But now that I see how ColdFusion custom tags work, it does make more sense.

Reply to this Comment

@Sean,

What would you think about a PARENT pointer for custom tags? Something like THISTAG.Parent or THISTAG.ParentTag. I think that would be a cool idea, and would allow a more open-ended tag to easily be associated with multiple types of parent tags.

Is that a good idea? Or am I missing something obvious that would make this a silly idea?

Reply to this Comment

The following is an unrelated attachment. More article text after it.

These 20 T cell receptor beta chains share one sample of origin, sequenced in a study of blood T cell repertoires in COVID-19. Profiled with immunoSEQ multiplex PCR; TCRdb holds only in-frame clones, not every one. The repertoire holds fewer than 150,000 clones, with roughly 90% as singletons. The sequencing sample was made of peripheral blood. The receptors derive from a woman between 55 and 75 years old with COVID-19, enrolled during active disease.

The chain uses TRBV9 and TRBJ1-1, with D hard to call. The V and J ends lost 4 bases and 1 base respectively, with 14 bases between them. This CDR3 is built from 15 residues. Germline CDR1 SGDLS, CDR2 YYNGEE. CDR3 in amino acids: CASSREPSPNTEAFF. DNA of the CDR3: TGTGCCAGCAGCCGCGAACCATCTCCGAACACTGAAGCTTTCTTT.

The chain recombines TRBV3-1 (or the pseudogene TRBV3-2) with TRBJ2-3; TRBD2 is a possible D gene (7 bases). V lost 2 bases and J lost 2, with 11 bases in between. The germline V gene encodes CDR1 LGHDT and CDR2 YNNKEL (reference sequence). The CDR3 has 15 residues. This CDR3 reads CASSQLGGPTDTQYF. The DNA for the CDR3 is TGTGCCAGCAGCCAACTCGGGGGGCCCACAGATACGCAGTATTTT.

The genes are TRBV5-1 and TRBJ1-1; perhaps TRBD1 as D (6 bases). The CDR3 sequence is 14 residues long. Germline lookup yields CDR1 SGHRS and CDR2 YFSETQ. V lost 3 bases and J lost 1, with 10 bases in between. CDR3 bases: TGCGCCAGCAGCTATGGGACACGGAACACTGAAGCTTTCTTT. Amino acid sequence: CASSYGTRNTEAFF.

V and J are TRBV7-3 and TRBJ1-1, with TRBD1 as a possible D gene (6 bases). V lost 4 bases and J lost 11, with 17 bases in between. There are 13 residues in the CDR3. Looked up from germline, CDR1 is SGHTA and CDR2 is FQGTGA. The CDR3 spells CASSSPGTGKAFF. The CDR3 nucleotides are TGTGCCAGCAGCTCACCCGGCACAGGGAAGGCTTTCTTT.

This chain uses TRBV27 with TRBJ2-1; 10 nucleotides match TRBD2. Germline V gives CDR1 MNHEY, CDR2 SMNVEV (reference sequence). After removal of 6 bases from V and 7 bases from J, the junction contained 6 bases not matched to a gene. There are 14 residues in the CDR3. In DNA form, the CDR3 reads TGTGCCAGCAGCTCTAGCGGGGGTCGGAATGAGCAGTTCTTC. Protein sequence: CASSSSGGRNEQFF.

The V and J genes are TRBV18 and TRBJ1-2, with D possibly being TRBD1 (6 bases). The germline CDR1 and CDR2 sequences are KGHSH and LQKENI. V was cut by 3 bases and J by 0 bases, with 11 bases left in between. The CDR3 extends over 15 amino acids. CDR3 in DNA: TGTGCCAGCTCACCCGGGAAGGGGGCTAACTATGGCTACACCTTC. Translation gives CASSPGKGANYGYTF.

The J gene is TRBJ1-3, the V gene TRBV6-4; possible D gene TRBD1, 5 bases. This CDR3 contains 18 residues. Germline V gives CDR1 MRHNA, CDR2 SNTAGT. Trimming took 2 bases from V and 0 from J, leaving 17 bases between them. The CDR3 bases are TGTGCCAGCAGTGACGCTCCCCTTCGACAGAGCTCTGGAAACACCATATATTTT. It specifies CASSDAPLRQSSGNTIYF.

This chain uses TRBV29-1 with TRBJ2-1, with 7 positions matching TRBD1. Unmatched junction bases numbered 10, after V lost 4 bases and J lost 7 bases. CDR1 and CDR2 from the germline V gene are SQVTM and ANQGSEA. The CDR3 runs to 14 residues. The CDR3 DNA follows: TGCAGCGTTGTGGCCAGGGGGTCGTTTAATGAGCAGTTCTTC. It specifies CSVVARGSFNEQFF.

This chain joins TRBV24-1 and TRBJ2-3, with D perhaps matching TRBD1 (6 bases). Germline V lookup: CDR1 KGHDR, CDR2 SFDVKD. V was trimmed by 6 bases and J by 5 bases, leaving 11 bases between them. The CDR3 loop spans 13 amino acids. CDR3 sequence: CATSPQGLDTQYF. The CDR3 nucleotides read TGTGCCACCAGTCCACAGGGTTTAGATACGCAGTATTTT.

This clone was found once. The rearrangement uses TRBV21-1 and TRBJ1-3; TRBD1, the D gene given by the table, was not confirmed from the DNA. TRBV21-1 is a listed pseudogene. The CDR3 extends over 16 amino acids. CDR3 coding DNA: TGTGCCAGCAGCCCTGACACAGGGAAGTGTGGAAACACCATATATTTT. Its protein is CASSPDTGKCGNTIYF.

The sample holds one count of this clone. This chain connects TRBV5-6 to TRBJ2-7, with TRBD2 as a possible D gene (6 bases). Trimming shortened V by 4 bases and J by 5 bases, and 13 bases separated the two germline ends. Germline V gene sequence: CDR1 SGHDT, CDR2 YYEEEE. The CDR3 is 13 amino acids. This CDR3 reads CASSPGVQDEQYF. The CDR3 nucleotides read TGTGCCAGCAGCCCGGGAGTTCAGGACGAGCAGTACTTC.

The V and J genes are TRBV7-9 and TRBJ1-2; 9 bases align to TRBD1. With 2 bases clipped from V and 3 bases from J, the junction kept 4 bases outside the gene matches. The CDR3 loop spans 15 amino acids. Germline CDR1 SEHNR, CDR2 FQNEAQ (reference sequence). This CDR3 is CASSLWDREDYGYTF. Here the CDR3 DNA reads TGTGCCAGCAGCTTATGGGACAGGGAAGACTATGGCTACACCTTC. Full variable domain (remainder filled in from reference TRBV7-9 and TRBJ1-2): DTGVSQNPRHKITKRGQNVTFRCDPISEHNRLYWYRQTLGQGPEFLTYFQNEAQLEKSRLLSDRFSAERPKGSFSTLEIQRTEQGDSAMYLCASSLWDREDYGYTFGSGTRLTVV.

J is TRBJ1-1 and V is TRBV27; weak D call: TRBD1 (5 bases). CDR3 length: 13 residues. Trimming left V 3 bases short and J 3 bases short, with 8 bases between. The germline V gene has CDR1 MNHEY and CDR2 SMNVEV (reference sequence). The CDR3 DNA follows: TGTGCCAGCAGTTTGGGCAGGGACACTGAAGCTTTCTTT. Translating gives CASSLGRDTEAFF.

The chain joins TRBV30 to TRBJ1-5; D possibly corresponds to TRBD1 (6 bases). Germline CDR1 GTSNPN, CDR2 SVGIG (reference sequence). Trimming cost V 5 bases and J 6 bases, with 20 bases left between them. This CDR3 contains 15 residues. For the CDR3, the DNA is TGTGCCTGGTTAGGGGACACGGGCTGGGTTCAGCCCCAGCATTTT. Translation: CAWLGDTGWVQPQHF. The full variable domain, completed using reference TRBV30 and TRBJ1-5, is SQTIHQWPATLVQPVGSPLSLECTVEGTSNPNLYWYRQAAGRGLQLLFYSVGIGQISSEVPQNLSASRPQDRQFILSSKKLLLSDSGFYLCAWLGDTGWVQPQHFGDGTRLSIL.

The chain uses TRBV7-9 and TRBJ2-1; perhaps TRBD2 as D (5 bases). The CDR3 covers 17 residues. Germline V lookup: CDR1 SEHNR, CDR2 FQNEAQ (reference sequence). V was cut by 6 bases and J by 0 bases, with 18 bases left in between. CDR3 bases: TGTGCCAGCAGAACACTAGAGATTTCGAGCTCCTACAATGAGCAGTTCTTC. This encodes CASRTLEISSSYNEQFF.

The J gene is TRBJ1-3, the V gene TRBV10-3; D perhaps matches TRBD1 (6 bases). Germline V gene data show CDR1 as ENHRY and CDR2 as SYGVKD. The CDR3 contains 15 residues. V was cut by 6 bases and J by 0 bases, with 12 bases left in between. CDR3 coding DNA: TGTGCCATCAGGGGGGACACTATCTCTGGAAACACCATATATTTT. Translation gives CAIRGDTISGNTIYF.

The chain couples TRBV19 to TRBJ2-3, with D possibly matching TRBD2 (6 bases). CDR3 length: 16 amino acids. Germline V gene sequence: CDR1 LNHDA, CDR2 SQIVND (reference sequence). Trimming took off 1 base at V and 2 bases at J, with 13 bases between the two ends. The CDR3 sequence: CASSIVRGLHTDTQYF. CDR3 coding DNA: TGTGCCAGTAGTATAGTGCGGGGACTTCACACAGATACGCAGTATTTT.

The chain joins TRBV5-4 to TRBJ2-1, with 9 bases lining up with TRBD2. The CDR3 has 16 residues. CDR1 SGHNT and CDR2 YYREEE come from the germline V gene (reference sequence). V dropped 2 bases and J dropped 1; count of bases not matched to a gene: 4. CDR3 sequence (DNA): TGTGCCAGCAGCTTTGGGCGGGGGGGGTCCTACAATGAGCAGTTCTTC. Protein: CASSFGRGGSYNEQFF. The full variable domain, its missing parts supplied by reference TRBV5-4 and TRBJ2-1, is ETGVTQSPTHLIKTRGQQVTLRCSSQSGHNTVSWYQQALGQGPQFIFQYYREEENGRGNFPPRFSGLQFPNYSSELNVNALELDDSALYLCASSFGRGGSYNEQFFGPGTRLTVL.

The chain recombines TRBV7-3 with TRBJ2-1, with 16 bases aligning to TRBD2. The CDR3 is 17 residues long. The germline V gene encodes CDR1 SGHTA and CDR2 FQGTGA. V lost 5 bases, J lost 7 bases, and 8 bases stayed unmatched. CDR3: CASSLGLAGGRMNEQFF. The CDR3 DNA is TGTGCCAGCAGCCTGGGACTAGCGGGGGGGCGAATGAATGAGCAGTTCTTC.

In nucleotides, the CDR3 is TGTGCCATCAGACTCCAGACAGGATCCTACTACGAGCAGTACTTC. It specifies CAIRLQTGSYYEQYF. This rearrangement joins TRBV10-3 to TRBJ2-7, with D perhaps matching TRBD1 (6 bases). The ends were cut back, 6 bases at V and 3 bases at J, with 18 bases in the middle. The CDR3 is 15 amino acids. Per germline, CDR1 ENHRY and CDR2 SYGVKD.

@Ben, I haven't really thought about it too much because I never use custom tags - except in a few very rare cases where I want to specifically capture some layout widget behavior, in which case I've never needed anything complicated. I uses CFCs for all my encapsulation.

Having said that, Fusebox 5's custom lexicons do have a parent key - if the tag is nested - so you can walk up the lexical tree of tag invocations. However, custom lexicons all essentially share one big variables scope - in common with the way all Fusebox verbs operate.

Reply to this Comment

Yeah, I hear you. I use custom tags for UI stuff, which really never gets all that complicated. But, I want to see what these babies can do :)

Reply to this Comment